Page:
Both Homeland Security and the Pew center devised their estimates by drawing on the census surveys and applying a "residual" method of calculation. "Under this methodology," Pew wrote, "a demographic estimate of the legal foreign-born population — naturalized citizens, legal permanent residents, temporary legal residents and refugees — is subtracted from the total foreign-born population. The remainder, or residual, is the source of population estimates and characteristics of unauthorized immigrants."
The Center for Immigration Studies, which advocates for low levels of immigration, said it took a similar approach to conclude in an August 2012 report that there were 10.5 million illegal immigrants in the country in 2010, though it said that after adjustments of undercounting of the population by the U.S, Census Bureau the total could have been 11.5 million or more.
Most "research indicates that roughly 10 percent of illegals are not counted in Census Bureau surveys," the report says, meaning the "true size of the illegal population could be 11.5 million. If the undercount is larger, then the total illegal alien population is larger."
By email, the center’s research director, Steve Camarota, said there could be 13 million illegal residents in the country. He said, though, that he doesn’t see how administrative records such as births or school enrollments would justify any conclusion that such estimates are off by huge margins.
"There is uncertainty in the numbers," Camarota said. "But not that big."
We also touched base with the Federation for American Immigration Reform, which says its mission is to educate Americans about the costs of immigration, particularly illegal immigration. A spokesman, Jack Martin, said by phone that the group has taken up the estimates by Homeland Security, the Pew Hispanic Center and the Center for Immigration Studies and made adjustments for what it believes to be some untallied residents. He said FAIR believes there are 11.9 million illegal residents.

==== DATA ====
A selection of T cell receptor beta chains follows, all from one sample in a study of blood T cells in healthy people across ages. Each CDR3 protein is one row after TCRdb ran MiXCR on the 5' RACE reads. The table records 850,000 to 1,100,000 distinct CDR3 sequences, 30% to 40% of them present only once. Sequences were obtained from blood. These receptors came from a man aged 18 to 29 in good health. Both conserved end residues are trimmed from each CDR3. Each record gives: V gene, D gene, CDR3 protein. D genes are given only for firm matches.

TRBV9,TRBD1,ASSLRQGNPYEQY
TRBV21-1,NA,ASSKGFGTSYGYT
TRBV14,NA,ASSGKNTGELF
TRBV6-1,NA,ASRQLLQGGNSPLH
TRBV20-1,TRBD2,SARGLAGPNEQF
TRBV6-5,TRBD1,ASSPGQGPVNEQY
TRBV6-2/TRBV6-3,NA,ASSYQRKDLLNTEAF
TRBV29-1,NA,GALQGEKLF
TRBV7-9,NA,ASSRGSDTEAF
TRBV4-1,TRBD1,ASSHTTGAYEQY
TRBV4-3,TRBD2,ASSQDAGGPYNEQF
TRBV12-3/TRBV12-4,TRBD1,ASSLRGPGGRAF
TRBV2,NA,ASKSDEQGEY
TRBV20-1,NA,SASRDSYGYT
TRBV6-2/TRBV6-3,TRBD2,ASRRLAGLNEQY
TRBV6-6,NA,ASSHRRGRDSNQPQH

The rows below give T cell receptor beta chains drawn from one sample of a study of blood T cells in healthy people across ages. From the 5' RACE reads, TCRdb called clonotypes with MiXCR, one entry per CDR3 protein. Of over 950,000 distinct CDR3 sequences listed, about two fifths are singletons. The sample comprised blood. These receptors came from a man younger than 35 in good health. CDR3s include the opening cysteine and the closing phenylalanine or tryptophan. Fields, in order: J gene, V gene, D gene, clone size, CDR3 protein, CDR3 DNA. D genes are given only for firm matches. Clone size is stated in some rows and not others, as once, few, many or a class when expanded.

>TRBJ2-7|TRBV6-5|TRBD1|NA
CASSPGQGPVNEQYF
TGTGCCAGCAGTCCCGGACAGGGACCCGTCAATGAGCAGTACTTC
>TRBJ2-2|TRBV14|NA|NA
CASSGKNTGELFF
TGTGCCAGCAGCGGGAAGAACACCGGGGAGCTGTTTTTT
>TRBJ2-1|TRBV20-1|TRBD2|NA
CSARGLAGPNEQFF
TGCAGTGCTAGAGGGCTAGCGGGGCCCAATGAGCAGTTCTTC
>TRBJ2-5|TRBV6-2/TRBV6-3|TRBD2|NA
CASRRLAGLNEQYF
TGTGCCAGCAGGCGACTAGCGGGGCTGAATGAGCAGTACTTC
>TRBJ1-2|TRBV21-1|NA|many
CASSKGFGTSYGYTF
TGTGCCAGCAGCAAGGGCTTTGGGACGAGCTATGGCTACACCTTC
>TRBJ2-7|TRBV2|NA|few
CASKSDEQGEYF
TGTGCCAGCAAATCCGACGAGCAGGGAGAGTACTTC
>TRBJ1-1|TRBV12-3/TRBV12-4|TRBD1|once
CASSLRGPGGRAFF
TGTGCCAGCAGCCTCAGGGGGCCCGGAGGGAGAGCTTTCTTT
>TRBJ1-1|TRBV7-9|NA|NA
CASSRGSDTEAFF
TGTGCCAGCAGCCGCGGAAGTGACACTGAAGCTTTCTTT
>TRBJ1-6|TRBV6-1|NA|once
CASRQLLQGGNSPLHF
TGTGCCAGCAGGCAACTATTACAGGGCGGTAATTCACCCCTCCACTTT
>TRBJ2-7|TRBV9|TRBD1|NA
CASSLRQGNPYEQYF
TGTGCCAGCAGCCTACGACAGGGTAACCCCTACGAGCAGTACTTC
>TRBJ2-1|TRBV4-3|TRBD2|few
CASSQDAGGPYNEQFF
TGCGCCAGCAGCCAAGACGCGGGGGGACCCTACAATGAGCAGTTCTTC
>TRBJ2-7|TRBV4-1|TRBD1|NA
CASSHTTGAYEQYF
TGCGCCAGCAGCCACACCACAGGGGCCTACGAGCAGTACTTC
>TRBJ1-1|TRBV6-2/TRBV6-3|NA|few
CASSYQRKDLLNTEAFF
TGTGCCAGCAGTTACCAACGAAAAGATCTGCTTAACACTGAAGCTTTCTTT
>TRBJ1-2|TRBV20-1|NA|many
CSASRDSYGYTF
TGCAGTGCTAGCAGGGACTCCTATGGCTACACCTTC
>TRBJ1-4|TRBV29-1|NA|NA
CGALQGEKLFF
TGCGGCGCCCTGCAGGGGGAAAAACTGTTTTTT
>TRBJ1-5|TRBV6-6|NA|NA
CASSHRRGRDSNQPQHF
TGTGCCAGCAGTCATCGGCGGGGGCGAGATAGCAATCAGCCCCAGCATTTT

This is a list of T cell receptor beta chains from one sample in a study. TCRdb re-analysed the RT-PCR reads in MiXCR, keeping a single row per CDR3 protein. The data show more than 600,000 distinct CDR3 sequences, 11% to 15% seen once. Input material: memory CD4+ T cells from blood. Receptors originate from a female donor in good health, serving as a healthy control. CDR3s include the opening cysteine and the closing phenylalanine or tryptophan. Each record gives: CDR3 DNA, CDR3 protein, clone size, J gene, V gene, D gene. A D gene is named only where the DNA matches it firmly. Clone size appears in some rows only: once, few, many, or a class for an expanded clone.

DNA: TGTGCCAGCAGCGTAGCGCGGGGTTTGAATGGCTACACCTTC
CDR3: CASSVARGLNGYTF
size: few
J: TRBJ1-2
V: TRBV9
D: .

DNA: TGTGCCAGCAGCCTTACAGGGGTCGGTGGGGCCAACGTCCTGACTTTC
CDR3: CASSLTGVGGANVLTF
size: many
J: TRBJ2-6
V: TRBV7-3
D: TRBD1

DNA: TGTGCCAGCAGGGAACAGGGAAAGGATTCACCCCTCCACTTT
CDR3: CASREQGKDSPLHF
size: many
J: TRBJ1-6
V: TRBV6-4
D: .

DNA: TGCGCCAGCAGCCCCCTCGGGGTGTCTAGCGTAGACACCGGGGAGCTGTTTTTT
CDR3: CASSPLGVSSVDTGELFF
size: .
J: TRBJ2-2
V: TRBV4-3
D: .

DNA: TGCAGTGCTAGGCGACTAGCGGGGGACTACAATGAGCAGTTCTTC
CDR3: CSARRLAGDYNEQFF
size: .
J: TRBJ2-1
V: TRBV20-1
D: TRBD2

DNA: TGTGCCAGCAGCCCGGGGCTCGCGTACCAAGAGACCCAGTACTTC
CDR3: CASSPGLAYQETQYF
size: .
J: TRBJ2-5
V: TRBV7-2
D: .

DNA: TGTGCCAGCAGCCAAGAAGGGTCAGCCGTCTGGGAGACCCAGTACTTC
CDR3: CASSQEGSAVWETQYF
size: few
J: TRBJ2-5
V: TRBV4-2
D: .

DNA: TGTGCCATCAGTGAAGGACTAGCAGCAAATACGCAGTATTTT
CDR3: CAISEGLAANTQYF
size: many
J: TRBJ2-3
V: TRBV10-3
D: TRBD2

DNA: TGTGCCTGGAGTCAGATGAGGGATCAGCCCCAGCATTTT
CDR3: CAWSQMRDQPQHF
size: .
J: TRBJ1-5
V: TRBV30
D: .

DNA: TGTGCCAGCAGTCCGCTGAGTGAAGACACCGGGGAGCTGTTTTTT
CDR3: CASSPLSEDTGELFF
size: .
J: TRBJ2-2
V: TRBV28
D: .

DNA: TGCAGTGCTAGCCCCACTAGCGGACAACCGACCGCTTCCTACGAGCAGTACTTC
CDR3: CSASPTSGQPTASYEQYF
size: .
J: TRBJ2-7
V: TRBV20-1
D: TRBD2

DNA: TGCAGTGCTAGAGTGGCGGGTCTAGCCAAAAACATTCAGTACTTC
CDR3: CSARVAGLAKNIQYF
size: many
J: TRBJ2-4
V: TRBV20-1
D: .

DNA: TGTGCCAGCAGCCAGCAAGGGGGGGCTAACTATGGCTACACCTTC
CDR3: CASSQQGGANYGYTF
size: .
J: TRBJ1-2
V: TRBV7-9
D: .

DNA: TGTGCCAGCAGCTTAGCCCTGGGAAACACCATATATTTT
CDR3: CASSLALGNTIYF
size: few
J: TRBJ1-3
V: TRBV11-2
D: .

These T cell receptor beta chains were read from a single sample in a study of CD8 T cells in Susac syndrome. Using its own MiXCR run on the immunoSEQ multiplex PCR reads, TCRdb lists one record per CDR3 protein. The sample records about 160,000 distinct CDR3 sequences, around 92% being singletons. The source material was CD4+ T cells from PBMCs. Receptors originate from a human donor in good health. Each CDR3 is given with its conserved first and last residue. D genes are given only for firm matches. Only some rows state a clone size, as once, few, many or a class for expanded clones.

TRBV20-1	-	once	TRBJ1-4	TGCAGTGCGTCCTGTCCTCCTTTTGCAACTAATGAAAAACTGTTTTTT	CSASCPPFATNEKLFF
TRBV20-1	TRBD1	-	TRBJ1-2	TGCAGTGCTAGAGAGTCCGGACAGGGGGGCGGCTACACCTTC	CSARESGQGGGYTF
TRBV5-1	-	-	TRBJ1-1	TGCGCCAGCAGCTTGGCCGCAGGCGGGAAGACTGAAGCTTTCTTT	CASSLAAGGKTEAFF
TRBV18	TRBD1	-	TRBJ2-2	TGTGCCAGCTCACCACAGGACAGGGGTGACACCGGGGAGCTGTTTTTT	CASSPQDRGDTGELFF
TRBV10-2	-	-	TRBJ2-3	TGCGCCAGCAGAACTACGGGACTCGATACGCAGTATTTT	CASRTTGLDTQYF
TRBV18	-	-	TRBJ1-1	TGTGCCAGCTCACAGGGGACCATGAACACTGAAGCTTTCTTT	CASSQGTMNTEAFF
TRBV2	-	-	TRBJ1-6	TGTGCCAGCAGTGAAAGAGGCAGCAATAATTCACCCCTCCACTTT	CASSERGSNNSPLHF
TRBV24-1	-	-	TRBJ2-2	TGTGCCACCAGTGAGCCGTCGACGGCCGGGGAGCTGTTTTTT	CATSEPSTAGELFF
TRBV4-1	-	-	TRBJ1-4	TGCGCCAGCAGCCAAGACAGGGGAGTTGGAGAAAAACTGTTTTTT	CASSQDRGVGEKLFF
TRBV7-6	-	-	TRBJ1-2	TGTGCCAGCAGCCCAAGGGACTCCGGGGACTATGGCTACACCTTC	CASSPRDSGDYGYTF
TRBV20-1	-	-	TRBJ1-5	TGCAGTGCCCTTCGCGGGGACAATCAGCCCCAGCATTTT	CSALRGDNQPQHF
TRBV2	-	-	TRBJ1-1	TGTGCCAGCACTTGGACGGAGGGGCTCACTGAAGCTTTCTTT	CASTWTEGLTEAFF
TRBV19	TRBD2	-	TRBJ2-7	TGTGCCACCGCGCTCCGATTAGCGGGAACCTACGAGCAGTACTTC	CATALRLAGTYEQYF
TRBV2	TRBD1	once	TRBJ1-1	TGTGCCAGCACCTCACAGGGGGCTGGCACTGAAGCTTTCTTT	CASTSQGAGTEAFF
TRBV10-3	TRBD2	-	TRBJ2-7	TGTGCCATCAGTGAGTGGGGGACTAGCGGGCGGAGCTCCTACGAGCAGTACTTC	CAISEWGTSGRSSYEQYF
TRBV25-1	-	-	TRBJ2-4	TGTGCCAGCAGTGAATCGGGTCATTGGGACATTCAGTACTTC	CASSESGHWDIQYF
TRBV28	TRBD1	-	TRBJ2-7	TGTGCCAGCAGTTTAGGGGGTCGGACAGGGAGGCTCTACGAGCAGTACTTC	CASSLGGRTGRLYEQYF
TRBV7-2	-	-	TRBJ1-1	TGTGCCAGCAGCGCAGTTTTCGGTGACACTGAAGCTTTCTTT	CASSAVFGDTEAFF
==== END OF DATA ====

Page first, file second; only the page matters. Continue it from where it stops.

Weaknesses in 50 million figure
We asked Martin for his thoughts on the topmost figure in the Texas group’s resolution, 50 million.
He said there is no logical basis for such an elevated estimate, though similar errors were made in the past when observers incorrectly counted each government apprehension of an illegal immigrant as an immigrant — even if the same person was apprehended by authorities a dozen times in a matter of weeks or over a year. Worse, he said, some observers erred by adding each year’s apprehensions to the tally for each subsequent year, inaccurately describing the ballooning total as a count of illegal immigrants in the country at that time.
Similarly, Jeffrey Passel, senior demographer for the Pew Hispanic Center, said it’s a mistake to convert the number of Border Patrol apprehensions into a count of individuals living in the country.
Aside from noting the same weakness identified by Martin, Passel said by phone that given that most apprehensions involve men, relating total apprehensions to the number of illegal residents in the country would erroneously signal that Mexico is overrun with women alone. Also not factored in, Passel said, is the fact that many illegal residents travel, staying in the U.S. for a few months at a time or less.
Schaan’s methodology "has no validity," Passel said.
Finally, Martin also sounded a general cautionary note about pinning down the number of illegal residents. "Any estimate is simply an estimate," he said.
Schaan stuck by her figure, emailing: "Clearly we have a difference of opinion on the approximate number, and any research group will be compelled to support their own positions and downplay anything different. There is no question in my mind the 11 million to 13 million figure is low, but there is no way to prove it one way or the other."
Sorrell, of the federation, told us by email that the point of its resolution was to not get bogged down with the numbers, but to prove a point that no one knows what the actual numbers are.
The federation said there are 9 million to 50 million illegal U.S. residents.
At a glance, that’s almost certainly right, though one could similarly say there are zero to 100 million. Too vast a range is misleading.
It’s also fair to concede that no one knows the precise number of illegal residents. However, accepted estimates, tied to household surveys and other research, suggest that the likely range tops out at 12 million or so, only one quarter of the federation’s unsupported top-end 50 million figure.
We rate this claim as Mostly False.